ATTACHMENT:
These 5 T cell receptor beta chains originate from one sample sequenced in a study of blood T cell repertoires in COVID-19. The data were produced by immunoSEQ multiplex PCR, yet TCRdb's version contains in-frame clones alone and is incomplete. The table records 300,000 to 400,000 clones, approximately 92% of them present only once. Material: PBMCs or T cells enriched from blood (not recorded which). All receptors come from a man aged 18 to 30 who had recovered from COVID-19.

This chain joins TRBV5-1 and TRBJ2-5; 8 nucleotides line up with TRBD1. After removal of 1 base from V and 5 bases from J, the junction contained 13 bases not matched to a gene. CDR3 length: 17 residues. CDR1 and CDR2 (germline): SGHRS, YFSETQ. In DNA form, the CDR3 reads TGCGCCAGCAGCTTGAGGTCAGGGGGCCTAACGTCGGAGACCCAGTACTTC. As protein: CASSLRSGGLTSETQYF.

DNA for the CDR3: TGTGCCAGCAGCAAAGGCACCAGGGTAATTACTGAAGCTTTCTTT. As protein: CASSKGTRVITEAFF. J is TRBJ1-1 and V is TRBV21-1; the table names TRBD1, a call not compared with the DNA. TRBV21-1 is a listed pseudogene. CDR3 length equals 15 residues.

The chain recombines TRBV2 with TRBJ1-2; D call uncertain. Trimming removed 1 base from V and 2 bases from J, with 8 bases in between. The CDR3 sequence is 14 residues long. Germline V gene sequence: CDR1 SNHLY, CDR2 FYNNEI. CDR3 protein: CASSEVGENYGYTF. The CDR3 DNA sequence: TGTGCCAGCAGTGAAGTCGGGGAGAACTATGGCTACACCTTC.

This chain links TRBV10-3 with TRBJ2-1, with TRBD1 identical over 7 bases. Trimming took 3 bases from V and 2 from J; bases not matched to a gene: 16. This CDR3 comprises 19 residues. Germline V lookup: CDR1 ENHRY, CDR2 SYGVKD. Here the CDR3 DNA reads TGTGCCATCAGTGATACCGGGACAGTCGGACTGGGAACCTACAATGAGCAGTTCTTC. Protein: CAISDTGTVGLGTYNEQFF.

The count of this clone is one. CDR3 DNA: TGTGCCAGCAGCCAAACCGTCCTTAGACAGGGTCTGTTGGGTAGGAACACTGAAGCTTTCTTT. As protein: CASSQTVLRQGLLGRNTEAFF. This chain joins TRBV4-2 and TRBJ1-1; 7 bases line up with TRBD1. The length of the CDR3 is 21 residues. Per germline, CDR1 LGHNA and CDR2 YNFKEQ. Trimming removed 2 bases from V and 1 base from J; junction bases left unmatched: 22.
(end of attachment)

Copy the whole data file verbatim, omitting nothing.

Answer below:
These 5 T cell receptor beta chains originate from one sample sequenced in a study of blood T cell repertoires in COVID-19. The data were produced by immunoSEQ multiplex PCR, yet TCRdb's version contains in-frame clones alone and is incomplete. The table records 300,000 to 400,000 clones, approximately 92% of them present only once. Material: PBMCs or T cells enriched from blood (not recorded which). All receptors come from a man aged 18 to 30 who had recovered from COVID-19.

This chain joins TRBV5-1 and TRBJ2-5; 8 nucleotides line up with TRBD1. After removal of 1 base from V and 5 bases from J, the junction contained 13 bases not matched to a gene. CDR3 length: 17 residues. CDR1 and CDR2 (germline): SGHRS, YFSETQ. In DNA form, the CDR3 reads TGCGCCAGCAGCTTGAGGTCAGGGGGCCTAACGTCGGAGACCCAGTACTTC. As protein: CASSLRSGGLTSETQYF.

DNA for the CDR3: TGTGCCAGCAGCAAAGGCACCAGGGTAATTACTGAAGCTTTCTTT. As protein: CASSKGTRVITEAFF. J is TRBJ1-1 and V is TRBV21-1; the table names TRBD1, a call not compared with the DNA. TRBV21-1 is a listed pseudogene. CDR3 length equals 15 residues.

The chain recombines TRBV2 with TRBJ1-2; D call uncertain. Trimming removed 1 base from V and 2 bases from J, with 8 bases in between. The CDR3 sequence is 14 residues long. Germline V gene sequence: CDR1 SNHLY, CDR2 FYNNEI. CDR3 protein: CASSEVGENYGYTF. The CDR3 DNA sequence: TGTGCCAGCAGTGAAGTCGGGGAGAACTATGGCTACACCTTC.

This chain links TRBV10-3 with TRBJ2-1, with TRBD1 identical over 7 bases. Trimming took 3 bases from V and 2 from J; bases not matched to a gene: 16. This CDR3 comprises 19 residues. Germline V lookup: CDR1 ENHRY, CDR2 SYGVKD. Here the CDR3 DNA reads TGTGCCATCAGTGATACCGGGACAGTCGGACTGGGAACCTACAATGAGCAGTTCTTC. Protein: CAISDTGTVGLGTYNEQFF.

The count of this clone is one. CDR3 DNA: TGTGCCAGCAGCCAAACCGTCCTTAGACAGGGTCTGTTGGGTAGGAACACTGAAGCTTTCTTT. As protein: CASSQTVLRQGLLGRNTEAFF. This chain joins TRBV4-2 and TRBJ1-1; 7 bases line up with TRBD1. The length of the CDR3 is 21 residues. Per germline, CDR1 LGHNA and CDR2 YNFKEQ. Trimming removed 2 bases from V and 1 base from J; junction bases left unmatched: 22.